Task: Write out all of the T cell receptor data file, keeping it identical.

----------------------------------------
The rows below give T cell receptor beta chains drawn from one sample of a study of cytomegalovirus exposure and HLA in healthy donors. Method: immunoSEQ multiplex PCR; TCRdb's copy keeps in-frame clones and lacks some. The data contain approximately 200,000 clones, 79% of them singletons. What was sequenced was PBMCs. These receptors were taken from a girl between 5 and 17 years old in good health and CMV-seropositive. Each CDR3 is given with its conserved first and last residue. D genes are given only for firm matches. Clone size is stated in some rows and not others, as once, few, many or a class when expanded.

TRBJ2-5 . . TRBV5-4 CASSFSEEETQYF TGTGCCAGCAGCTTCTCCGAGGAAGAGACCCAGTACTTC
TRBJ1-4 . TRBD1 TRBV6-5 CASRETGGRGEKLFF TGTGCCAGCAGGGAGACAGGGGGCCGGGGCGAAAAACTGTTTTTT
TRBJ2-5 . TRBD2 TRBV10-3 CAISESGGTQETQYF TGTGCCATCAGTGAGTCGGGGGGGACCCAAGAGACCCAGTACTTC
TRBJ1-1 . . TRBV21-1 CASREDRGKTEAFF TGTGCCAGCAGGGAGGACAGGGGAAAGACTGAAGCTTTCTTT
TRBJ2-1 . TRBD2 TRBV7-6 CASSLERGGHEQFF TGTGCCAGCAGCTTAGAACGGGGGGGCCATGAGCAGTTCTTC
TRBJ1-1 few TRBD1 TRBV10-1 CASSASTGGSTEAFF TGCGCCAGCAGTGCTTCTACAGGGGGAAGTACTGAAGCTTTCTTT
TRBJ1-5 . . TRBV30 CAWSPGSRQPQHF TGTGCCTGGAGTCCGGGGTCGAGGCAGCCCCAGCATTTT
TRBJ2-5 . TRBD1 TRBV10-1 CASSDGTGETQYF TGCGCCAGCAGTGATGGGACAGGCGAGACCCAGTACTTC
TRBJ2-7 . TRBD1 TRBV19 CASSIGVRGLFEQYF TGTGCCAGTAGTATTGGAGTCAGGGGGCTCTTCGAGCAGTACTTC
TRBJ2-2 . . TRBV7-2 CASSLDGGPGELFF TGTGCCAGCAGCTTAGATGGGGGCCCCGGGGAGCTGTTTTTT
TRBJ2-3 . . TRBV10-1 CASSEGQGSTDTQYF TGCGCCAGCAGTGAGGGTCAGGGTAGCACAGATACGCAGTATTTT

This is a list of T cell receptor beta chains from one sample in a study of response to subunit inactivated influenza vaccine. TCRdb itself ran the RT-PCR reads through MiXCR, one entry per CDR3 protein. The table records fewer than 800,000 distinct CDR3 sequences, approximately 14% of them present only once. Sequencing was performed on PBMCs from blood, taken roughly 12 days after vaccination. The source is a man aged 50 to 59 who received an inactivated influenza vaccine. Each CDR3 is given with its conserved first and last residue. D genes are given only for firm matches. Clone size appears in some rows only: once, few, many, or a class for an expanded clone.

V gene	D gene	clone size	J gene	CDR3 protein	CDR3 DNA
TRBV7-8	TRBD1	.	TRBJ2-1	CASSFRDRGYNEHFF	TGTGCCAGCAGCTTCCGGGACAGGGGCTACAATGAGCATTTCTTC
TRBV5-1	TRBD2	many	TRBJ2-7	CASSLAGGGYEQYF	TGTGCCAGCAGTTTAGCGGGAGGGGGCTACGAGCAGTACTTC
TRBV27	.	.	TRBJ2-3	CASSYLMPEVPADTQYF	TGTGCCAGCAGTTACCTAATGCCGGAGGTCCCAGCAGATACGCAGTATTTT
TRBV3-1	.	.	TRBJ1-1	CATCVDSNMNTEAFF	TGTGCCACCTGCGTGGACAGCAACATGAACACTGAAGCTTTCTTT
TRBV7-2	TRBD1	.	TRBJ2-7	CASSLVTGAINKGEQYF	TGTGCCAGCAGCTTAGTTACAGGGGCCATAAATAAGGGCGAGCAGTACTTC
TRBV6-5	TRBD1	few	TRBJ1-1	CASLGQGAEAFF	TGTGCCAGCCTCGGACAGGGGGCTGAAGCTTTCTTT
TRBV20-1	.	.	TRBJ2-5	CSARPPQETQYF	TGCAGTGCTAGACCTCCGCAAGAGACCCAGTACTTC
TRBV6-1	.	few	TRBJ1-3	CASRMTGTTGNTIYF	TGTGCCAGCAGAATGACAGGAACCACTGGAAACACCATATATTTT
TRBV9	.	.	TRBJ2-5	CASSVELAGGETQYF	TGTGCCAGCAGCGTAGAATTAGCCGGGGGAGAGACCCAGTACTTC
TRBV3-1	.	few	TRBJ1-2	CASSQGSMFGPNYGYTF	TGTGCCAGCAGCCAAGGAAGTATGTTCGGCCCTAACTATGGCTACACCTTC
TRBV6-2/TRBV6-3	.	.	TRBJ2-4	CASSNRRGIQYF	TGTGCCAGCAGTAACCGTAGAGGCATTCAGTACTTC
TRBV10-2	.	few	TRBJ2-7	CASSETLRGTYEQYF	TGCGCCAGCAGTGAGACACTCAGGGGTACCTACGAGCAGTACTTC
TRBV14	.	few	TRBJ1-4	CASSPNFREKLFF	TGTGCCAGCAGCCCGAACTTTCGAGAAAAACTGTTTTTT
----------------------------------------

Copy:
The rows below give T cell receptor beta chains drawn from one sample of a study of cytomegalovirus exposure and HLA in healthy donors. Method: immunoSEQ multiplex PCR; TCRdb's copy keeps in-frame clones and lacks some. The data contain approximately 200,000 clones, 79% of them singletons. What was sequenced was PBMCs. These receptors were taken from a girl between 5 and 17 years old in good health and CMV-seropositive. Each CDR3 is given with its conserved first and last residue. D genes are given only for firm matches. Clone size is stated in some rows and not others, as once, few, many or a class when expanded.

TRBJ2-5 . . TRBV5-4 CASSFSEEETQYF TGTGCCAGCAGCTTCTCCGAGGAAGAGACCCAGTACTTC
TRBJ1-4 . TRBD1 TRBV6-5 CASRETGGRGEKLFF TGTGCCAGCAGGGAGACAGGGGGCCGGGGCGAAAAACTGTTTTTT
TRBJ2-5 . TRBD2 TRBV10-3 CAISESGGTQETQYF TGTGCCATCAGTGAGTCGGGGGGGACCCAAGAGACCCAGTACTTC
TRBJ1-1 . . TRBV21-1 CASREDRGKTEAFF TGTGCCAGCAGGGAGGACAGGGGAAAGACTGAAGCTTTCTTT
TRBJ2-1 . TRBD2 TRBV7-6 CASSLERGGHEQFF TGTGCCAGCAGCTTAGAACGGGGGGGCCATGAGCAGTTCTTC
TRBJ1-1 few TRBD1 TRBV10-1 CASSASTGGSTEAFF TGCGCCAGCAGTGCTTCTACAGGGGGAAGTACTGAAGCTTTCTTT
TRBJ1-5 . . TRBV30 CAWSPGSRQPQHF TGTGCCTGGAGTCCGGGGTCGAGGCAGCCCCAGCATTTT
TRBJ2-5 . TRBD1 TRBV10-1 CASSDGTGETQYF TGCGCCAGCAGTGATGGGACAGGCGAGACCCAGTACTTC
TRBJ2-7 . TRBD1 TRBV19 CASSIGVRGLFEQYF TGTGCCAGTAGTATTGGAGTCAGGGGGCTCTTCGAGCAGTACTTC
TRBJ2-2 . . TRBV7-2 CASSLDGGPGELFF TGTGCCAGCAGCTTAGATGGGGGCCCCGGGGAGCTGTTTTTT
TRBJ2-3 . . TRBV10-1 CASSEGQGSTDTQYF TGCGCCAGCAGTGAGGGTCAGGGTAGCACAGATACGCAGTATTTT

This is a list of T cell receptor beta chains from one sample in a study of response to subunit inactivated influenza vaccine. TCRdb itself ran the RT-PCR reads through MiXCR, one entry per CDR3 protein. The table records fewer than 800,000 distinct CDR3 sequences, approximately 14% of them present only once. Sequencing was performed on PBMCs from blood, taken roughly 12 days after vaccination. The source is a man aged 50 to 59 who received an inactivated influenza vaccine. Each CDR3 is given with its conserved first and last residue. D genes are given only for firm matches. Clone size appears in some rows only: once, few, many, or a class for an expanded clone.

V gene	D gene	clone size	J gene	CDR3 protein	CDR3 DNA
TRBV7-8	TRBD1	.	TRBJ2-1	CASSFRDRGYNEHFF	TGTGCCAGCAGCTTCCGGGACAGGGGCTACAATGAGCATTTCTTC
TRBV5-1	TRBD2	many	TRBJ2-7	CASSLAGGGYEQYF	TGTGCCAGCAGTTTAGCGGGAGGGGGCTACGAGCAGTACTTC
TRBV27	.	.	TRBJ2-3	CASSYLMPEVPADTQYF	TGTGCCAGCAGTTACCTAATGCCGGAGGTCCCAGCAGATACGCAGTATTTT
TRBV3-1	.	.	TRBJ1-1	CATCVDSNMNTEAFF	TGTGCCACCTGCGTGGACAGCAACATGAACACTGAAGCTTTCTTT
TRBV7-2	TRBD1	.	TRBJ2-7	CASSLVTGAINKGEQYF	TGTGCCAGCAGCTTAGTTACAGGGGCCATAAATAAGGGCGAGCAGTACTTC
TRBV6-5	TRBD1	few	TRBJ1-1	CASLGQGAEAFF	TGTGCCAGCCTCGGACAGGGGGCTGAAGCTTTCTTT
TRBV20-1	.	.	TRBJ2-5	CSARPPQETQYF	TGCAGTGCTAGACCTCCGCAAGAGACCCAGTACTTC
TRBV6-1	.	few	TRBJ1-3	CASRMTGTTGNTIYF	TGTGCCAGCAGAATGACAGGAACCACTGGAAACACCATATATTTT
TRBV9	.	.	TRBJ2-5	CASSVELAGGETQYF	TGTGCCAGCAGCGTAGAATTAGCCGGGGGAGAGACCCAGTACTTC
TRBV3-1	.	few	TRBJ1-2	CASSQGSMFGPNYGYTF	TGTGCCAGCAGCCAAGGAAGTATGTTCGGCCCTAACTATGGCTACACCTTC
TRBV6-2/TRBV6-3	.	.	TRBJ2-4	CASSNRRGIQYF	TGTGCCAGCAGTAACCGTAGAGGCATTCAGTACTTC
TRBV10-2	.	few	TRBJ2-7	CASSETLRGTYEQYF	TGCGCCAGCAGTGAGACACTCAGGGGTACCTACGAGCAGTACTTC
TRBV14	.	few	TRBJ1-4	CASSPNFREKLFF	TGTGCCAGCAGCCCGAACTTTCGAGAAAAACTGTTTTTT